Wide angle view of multi-generation family relaxing and watching children play and swim in backyard pool

Michelle Parker says one of the important layers of safety poolside is designating a water watcher.

Pandemic restrictions are easing as the summer months come upon us. While relief from the heat often comes from having pool time, says Michelle Parker, Safe Kids Coordinator Inland Empire at Loma Linda University Children’s Hospital, parents need to remain vigilant about water safety.

According to Safe Kids Worldwide, drowning is the number one killer of children ages 1 to 4. Enacting layers of protection while poolside can prevent these tragedies.

Parker says one of these important layers is designating a water watcher when kids are in or around water. The water watcher should continually scan the pool without distractions, keeping a special eye on young children and inexperienced swimmers, and even kids who can swim well.  

“Now more than ever, it is easy to become distracted by catching up with poolside conversation, cell phone chats, preparing food and other activities that distract us from the children in and around the water,” she says. “Please consider assigning a water watcher whenever around a pool.”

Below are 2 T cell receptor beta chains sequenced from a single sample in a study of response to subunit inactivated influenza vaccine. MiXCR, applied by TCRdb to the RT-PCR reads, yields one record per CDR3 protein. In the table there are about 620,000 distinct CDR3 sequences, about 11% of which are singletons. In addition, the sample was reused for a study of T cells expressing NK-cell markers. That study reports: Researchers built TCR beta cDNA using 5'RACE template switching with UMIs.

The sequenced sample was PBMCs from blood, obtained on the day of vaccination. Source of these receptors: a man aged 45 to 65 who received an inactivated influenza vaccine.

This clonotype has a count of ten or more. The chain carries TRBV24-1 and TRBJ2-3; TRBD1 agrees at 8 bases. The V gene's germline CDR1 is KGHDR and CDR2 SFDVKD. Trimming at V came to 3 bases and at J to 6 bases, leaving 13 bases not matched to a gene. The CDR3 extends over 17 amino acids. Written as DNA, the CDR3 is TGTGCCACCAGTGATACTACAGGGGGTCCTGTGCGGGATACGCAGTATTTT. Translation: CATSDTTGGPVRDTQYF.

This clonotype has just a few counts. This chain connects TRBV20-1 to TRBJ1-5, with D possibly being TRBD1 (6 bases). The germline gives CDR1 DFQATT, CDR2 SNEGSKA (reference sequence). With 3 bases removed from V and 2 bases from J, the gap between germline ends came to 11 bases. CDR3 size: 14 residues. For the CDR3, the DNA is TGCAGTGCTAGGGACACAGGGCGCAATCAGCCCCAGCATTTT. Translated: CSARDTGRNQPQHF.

Who is an appropriate water watcher?

  • A responsible, unimpaired adult
  • Knows how to swim
  • Can take a shift in doing nothing more than watching the children in and around the water
  • Has a phone to call 9-1-1 in case of emergency
  • Can recognize the signs on a child in distress

Each appropriate adult should be the water watcher for 30 minutes, then trade off with the next adult who will be responsible, says Parker.

“The key is to have someone designated to do nothing but watch,” she says. “It’s easy to think someone else is watching, but unless a plan is in place for proper supervision, often no one is actually watching. Drownings happen quickly and silently.”

As an additional reminder and layer of responsibility, Parker recommends water waters have specific tags, such as a lanyard, a wrist coil, or a water watcher card that can be passed to the next adult at the end of a shift.

“Keep your pool time fun and safe this summer,” Parker says. “Make sure you utilize water watchers every time there is a gathering at a home with a pool.”

Visit the Safe Kids website to find more helpful tips on pool safety.